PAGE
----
Radioactive quackery

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"Tho-radia" powder, based on radium and thorium, according to the formula of Dr. Alfred Curie (not related to Pierre and Marie Curie)
A Borjomi mineral water ad from 1929, advertising the water as "radioactive". The water is still popular today, but said property is no longer emphasized.

Radioactive quackery is quackery that improperly promotes radioactivity as a therapy for illnesses. Unlike radiotherapy, which is the scientifically sound use of radiation for the destruction of cells (usually cancer cells), quackery pseudo-scientifically promotes involving radioactive substances as a method of healing for cells and tissues. It was most popular during the early 20th century, after the discovery in 1896 of radioactive decay.[1] The practice has widely declined, but is still actively practised by some.[2]

Notable examples[edit]

  • Radithor, a solution of radium salts, which was claimed by its developer William J. A. Bailey to have curative properties. Industrialist Eben Byers died in 1932 from ingesting it in large quantities throughout 1927–1930.[3][4]
  • One German brand of toothpaste from prior to the Second World War, Doramad Radioactive Toothpaste, contained small amounts of thorium that was a byproduct in the manufacture of gas lamp mantles. The advertising for this toothpaste stated "Your teeth will shine with radioactive brilliance".[5]
  • A number of spas that treat visitors with naturally infused radon water from the local hills were founded in 1906 and onwards in Jáchymov, Czech Republic, and still exist today.[6] These spas were world-renowned, as evidenced by an article in the New Zealand Thames Star Supplement from 1912 (the article uses the Austrian name of the town, Joachimsthal).[7] Similar spas currently exist in the Germany, Ukraine and Austria[8][9] and in Germany they are covered by public health insurance.[10]
  • Revigator pots, which added radon to drinking water.[1]
  • Uranium sand houses, where patients would sit on benches in a round room that had a floor composed of mildly radioactive sand (usually beach sand with crushed minerals like carnotite). These were popular in Utah, New Mexico, and Colorado during the 1950s.[11]
  • Lying in a narrow box with sands that reputedly contained uranium ore was promoted as a treatment for arthritis, bursitis, and rheumatism as late as 1956.[12]
  • The NICO Clean Tobacco Card was a device exported from Japan to the United States in the 1960s, consisting of a small card with low-grade uranium ore on one side.[13] The card was to be placed inside a pack of cigarettes, and the producers claimed that the radiation emitted by the card would reduce tar and nicotine. A similar product called the Nicotine Alkaloid Control Plate is reported to have contained monazite sand (with thorium).[14]
  • Various consumer products such as jewelry, pendants, wristbands and athletic tape are touted as incorporating "negative ion technology" — also advertised under other names such as "quantum scalar energy", "volcanic lava energy", and "quantum science". These products are purportedly infused with minerals that generate negative ions and are marketed as having health benefits or as a means of improving emotional well-being. The U.S. Nuclear Regulatory Commission and various state agencies have cautioned that such products may contain radioactive material such as uranium and thorium to produce negative ions.[15][16][17][18] Radioactivity levels of these products vary, with some products found to contain levels of radiation high enough to warrant increased regulatory control, such as requiring a radioactive materials license.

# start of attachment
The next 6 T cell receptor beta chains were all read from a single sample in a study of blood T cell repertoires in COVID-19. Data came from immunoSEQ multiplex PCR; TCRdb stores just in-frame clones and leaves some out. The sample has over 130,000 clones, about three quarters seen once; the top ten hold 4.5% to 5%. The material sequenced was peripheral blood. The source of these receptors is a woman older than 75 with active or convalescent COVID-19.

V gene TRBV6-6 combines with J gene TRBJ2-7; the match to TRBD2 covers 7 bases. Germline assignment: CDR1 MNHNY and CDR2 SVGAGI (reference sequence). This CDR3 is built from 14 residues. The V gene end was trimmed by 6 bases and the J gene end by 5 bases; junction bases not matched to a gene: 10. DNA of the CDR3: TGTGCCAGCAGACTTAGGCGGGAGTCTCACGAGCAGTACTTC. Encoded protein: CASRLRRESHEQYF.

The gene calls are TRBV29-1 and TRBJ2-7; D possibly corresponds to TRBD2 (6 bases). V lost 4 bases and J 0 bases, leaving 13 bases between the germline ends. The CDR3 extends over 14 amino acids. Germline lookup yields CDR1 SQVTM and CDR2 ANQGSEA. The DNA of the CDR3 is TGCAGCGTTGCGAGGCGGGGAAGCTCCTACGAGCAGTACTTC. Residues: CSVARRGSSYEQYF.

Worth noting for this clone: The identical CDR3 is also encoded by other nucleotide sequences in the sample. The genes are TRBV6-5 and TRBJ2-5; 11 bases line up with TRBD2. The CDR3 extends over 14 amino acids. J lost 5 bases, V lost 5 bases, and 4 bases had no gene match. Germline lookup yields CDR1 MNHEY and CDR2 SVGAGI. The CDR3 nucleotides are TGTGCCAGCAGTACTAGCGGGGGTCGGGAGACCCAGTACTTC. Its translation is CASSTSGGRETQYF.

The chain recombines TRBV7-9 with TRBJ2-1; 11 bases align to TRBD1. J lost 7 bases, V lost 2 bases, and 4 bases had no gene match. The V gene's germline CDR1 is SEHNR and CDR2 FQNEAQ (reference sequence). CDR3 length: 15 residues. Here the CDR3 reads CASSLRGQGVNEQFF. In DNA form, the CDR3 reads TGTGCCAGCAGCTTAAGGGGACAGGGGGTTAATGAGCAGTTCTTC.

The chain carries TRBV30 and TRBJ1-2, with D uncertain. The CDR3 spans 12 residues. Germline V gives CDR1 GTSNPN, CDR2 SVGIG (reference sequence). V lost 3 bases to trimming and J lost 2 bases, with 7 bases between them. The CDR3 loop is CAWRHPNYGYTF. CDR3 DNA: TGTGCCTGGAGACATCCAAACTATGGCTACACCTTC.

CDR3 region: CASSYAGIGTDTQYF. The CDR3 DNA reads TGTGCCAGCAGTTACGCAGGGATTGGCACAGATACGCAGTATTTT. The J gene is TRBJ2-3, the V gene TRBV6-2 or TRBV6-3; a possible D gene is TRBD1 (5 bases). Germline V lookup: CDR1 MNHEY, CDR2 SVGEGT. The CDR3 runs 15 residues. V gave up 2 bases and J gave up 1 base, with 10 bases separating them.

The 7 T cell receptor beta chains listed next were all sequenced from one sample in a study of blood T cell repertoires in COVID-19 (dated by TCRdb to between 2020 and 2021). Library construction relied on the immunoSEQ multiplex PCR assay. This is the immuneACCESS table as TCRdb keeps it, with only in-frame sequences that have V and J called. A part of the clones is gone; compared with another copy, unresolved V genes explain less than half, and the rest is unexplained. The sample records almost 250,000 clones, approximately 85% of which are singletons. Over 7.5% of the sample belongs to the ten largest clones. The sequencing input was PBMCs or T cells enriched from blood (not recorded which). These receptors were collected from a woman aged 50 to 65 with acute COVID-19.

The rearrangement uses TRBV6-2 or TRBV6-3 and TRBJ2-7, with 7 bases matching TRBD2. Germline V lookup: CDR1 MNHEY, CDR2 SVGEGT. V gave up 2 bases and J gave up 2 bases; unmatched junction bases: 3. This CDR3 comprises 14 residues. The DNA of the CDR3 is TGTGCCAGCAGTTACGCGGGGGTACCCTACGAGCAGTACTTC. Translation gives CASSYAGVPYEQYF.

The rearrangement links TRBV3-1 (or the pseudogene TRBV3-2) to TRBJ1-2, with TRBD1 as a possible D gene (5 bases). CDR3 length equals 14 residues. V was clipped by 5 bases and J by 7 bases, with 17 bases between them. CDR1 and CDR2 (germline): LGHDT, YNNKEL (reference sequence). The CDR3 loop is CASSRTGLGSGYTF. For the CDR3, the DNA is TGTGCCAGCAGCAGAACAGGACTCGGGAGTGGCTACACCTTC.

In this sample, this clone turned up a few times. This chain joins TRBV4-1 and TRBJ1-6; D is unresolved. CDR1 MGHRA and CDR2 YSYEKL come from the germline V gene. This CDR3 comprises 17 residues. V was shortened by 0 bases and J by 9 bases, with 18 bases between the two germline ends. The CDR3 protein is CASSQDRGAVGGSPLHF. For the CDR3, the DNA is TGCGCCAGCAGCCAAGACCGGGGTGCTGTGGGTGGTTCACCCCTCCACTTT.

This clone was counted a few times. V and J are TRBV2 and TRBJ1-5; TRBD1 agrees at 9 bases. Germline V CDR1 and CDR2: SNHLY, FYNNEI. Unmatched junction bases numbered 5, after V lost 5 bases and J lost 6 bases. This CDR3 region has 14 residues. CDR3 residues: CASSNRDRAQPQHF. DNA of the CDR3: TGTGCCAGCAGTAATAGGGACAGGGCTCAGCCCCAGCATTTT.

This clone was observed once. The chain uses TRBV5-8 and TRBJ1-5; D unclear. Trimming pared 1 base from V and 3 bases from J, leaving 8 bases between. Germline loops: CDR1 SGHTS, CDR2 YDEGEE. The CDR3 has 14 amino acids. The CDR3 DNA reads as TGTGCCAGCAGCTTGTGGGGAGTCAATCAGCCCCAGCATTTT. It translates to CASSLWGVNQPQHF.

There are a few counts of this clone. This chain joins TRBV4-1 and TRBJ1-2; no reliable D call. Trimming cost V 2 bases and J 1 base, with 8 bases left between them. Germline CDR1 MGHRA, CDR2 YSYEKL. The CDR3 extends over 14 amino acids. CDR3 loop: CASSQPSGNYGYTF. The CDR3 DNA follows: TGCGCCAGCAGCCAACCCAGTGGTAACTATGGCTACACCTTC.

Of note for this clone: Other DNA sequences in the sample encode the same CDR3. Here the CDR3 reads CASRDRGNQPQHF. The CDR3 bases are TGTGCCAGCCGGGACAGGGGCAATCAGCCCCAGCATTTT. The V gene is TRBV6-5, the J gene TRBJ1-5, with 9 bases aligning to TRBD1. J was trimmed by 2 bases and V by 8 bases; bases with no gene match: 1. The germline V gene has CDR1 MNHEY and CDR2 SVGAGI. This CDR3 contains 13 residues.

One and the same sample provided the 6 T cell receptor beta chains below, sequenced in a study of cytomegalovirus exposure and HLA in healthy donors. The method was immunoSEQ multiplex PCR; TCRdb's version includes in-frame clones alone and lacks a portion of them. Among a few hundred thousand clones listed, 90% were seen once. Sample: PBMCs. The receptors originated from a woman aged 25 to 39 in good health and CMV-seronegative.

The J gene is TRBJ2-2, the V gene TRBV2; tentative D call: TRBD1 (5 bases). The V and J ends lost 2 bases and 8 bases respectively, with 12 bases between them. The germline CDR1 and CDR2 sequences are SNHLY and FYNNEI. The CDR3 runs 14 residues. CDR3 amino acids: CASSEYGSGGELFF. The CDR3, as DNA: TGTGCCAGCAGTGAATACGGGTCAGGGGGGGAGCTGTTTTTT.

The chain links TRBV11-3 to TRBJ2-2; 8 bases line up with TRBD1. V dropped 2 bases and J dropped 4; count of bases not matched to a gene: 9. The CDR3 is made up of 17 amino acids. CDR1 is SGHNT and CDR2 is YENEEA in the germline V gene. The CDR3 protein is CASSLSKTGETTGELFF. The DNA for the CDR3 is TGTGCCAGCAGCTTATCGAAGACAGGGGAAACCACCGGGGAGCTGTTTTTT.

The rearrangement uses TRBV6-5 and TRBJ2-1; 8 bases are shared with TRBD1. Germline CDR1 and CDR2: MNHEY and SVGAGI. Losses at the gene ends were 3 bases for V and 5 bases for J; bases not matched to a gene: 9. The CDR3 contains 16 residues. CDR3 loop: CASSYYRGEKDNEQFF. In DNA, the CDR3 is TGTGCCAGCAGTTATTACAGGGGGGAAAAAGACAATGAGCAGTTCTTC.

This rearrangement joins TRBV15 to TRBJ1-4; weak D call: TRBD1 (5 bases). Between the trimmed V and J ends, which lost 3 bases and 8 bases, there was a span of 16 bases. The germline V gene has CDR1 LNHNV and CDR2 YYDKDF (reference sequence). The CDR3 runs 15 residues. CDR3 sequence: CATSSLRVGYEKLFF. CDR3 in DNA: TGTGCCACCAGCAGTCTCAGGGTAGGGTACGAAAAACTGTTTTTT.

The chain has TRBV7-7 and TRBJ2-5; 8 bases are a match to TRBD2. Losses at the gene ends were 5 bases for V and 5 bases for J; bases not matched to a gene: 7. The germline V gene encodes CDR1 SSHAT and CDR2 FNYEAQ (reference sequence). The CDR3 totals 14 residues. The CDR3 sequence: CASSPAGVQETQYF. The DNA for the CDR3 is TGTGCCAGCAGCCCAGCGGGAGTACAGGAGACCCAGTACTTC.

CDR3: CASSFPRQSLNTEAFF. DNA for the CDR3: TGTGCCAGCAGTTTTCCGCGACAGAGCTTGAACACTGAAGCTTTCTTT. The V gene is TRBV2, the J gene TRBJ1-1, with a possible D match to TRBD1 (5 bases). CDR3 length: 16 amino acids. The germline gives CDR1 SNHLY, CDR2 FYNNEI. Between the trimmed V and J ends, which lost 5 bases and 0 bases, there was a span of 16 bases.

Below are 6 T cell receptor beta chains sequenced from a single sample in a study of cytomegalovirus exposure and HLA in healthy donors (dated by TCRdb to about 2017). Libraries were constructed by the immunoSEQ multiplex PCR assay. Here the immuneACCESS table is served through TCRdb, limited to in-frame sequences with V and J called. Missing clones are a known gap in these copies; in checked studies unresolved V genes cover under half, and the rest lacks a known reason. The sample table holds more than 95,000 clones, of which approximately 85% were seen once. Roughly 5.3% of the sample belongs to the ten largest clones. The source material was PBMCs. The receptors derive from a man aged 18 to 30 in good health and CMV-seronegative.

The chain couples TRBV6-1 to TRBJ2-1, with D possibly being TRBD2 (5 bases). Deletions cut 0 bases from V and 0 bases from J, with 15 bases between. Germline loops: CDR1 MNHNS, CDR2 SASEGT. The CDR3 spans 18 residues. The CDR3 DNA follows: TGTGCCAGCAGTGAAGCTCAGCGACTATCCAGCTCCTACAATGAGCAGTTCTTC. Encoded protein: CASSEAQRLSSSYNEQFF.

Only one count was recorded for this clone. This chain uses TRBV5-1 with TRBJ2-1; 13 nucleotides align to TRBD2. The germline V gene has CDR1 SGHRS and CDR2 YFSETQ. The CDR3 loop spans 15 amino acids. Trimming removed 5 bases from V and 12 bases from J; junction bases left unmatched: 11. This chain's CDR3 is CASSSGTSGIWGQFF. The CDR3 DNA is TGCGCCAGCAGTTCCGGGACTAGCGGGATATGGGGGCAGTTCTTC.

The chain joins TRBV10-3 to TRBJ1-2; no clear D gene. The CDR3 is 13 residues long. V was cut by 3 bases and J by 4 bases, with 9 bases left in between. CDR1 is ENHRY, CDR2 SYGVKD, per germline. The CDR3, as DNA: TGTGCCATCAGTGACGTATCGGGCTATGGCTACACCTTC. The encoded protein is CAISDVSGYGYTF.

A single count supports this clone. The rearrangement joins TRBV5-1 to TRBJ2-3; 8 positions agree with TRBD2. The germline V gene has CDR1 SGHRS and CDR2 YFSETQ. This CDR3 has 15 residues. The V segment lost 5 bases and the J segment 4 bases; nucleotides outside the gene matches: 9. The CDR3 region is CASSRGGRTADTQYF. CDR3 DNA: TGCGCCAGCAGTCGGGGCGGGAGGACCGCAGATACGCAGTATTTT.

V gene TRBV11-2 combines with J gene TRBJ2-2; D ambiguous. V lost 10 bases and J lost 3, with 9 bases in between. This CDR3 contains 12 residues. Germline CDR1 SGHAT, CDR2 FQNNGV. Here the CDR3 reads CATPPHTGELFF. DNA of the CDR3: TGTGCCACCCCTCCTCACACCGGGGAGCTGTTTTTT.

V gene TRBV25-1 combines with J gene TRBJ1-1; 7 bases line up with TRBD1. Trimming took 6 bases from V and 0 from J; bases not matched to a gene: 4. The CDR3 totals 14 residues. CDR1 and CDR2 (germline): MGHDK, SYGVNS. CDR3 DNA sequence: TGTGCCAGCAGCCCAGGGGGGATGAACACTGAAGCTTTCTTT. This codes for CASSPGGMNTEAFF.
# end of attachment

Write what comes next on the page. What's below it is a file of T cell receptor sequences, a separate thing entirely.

See also[edit]

References[edit]

  1. ^ a b Gray, Theodore (August 2004). "For That Healthy Glow, Drink Radiation!". Popular Science. Vol. 265 no. 2. p. 28. ISSN 0161-7370.
  2. ^ Gadbow, Daryl (4 July 2004). "State of mine: Many swear to benefits of inhaling radon". Missoulian. Retrieved 2013-09-18.
  3. ^ Macklis, R. M. (1990). "The radiotoxicology of Radithor. Analysis of an early case of iatrogenic poisoning by a radioactive patent medicine". JAMA: The Journal of the American Medical Association. 264 (5): 619–621. doi:10.1001/jama.264.5.619. ISSN 0098-7484. PMID 2366303.
  4. ^ Goldsmith, Barbara (2005). Obsessive Genius: The Inner World of Marie Curie. W. W. Norton & Company. pp. 119–120. ISBN 0-393-05137-4.
  5. ^ Matricon, Jean; Waysand, G. (2003). The Cold Wars: A History of Superconductivity. Rutgers University Press. p. 113. ISBN 0-8135-3295-7.
  6. ^ Vickery, Matthew. "A spa where patients bathe in radioactive water". BBC.
  7. ^ Radium Baths, Thames Star, Oct. 19, 1912, p. 2.
  8. ^ "At a German Health Spa, Radiation Is King". ABC News. 6 January 2006.
  9. ^ "Thousands of people are 'treated' with radon baths every year in Ukraine". The World.
  10. ^ Kabat, Geoffrey. "In Germany And Austria, Visits To Radon Health Spas Are Covered By Health Insurance". Forbes. Retrieved 2021-08-30.
  11. ^ Seff, Philip; Seff, Nancy R. (1996). Petrified lightning and more amazing stories from "Our fascinating earth". Chicago, Ill.: Contemporary Books. p. 18. ISBN 0-8092-3250-2.
  12. ^ Kelly, Bella. "Clinic Plugs Uranium Sand 'Cures'". Miami News, July 29, 1956, pp. 1A, 14A. Retrieved on June 24, 2013.
  13. ^ Radium Historical Items Catalog Final Report. August 2008.
  14. ^ Import of Cigarette Plates Containing Source Material August 20, 1982.
  15. ^ Holahan, Vince (July 28, 2014). ""Negative Ion" Technology—What You Should Know". U.S. NRC Blog. U.S. Nuclear Regulatory Commission.
  16. ^ "Negative Ion Technology: Consumer Products and Radiation". Utah Department of Environmental Quality.
  17. ^ "Radioactive Consumer Products". Washington State Department of Health.
  18. ^ Thometz, Kristen (May 15, 2018). "State Agency Finds Trace Amounts of Radioactive Materials in Pendants". WTTW News.

External links[edit]